To become physicians, students have two options: become a Doctor of Medicine (MD) or become a Doctor of Osteopathic Medicine (DO). MD schools are accredited by the Liaison Committee on Graduate Medical Education (LCME) while DO schools are accredited by the American Osteopathic Association (AOA). Despite a historical stigma against osteopathic medicine, today graduates of both programs are licensed in all states and students in both schools complete a required residency program. MD’s practice what is known as allopathic medicine and make up the majority of physicians today; however, the number of DO’s is rapidly expanding. Modern osteopathic training is very similar to MD programs but with the addition of Osteopathic Manipulative Medicine (OMM),  a type of manual therapy. Additionally, osteopathic physicians are typically taught to think holistically and are trained in osteopathic manipulative treatment (OMT); this may be why a greater percentage of DO’s than MD’s pursue careers in primary care medicine. In recent years however, the trend for osteopathic physicians has been to perform less OMT and to prescribe other, allopathic treatments. The number of osteopathic schools in the United States is growing as the perceived differences between allopathic and osteopathic physicians continue to narrow.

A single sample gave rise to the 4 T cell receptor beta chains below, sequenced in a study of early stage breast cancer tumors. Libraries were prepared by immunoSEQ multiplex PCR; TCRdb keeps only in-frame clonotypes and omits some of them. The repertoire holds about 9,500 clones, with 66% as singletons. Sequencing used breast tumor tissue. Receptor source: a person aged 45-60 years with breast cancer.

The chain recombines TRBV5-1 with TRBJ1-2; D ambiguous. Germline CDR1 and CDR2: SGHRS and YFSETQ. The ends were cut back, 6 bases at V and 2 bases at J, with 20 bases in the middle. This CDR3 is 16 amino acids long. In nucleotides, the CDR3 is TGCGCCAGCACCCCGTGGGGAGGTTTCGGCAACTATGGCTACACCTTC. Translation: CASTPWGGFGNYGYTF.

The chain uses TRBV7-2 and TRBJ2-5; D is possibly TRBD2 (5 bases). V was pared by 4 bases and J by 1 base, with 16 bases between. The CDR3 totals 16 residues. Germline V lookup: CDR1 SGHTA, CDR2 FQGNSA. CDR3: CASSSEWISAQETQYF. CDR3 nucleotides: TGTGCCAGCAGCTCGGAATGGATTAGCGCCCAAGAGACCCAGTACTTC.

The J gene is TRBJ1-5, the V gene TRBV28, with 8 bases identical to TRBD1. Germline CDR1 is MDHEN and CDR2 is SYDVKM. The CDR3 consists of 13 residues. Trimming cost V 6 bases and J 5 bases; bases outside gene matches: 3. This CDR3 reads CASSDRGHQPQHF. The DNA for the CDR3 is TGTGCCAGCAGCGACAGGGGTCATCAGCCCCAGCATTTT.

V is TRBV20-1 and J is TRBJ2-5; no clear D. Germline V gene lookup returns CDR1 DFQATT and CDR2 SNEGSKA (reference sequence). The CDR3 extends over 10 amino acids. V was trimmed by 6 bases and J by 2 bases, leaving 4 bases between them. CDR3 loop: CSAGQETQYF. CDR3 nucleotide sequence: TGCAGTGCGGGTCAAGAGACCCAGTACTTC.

"After more than a century of often bitterly contentious relationships between the osteopathic and allopathic medical professions, we now find ourselves living at a time when osteopathic and allopathic graduates are both sought after by many of the same residency programs; are in most instances both licensed by the same licensing boards; are both privileged by many of the same hospitals; and are found in appreciable numbers on the faculties of each other's medical schools."
Jordan Cohen, President of the Association of American Medical Colleges, 2005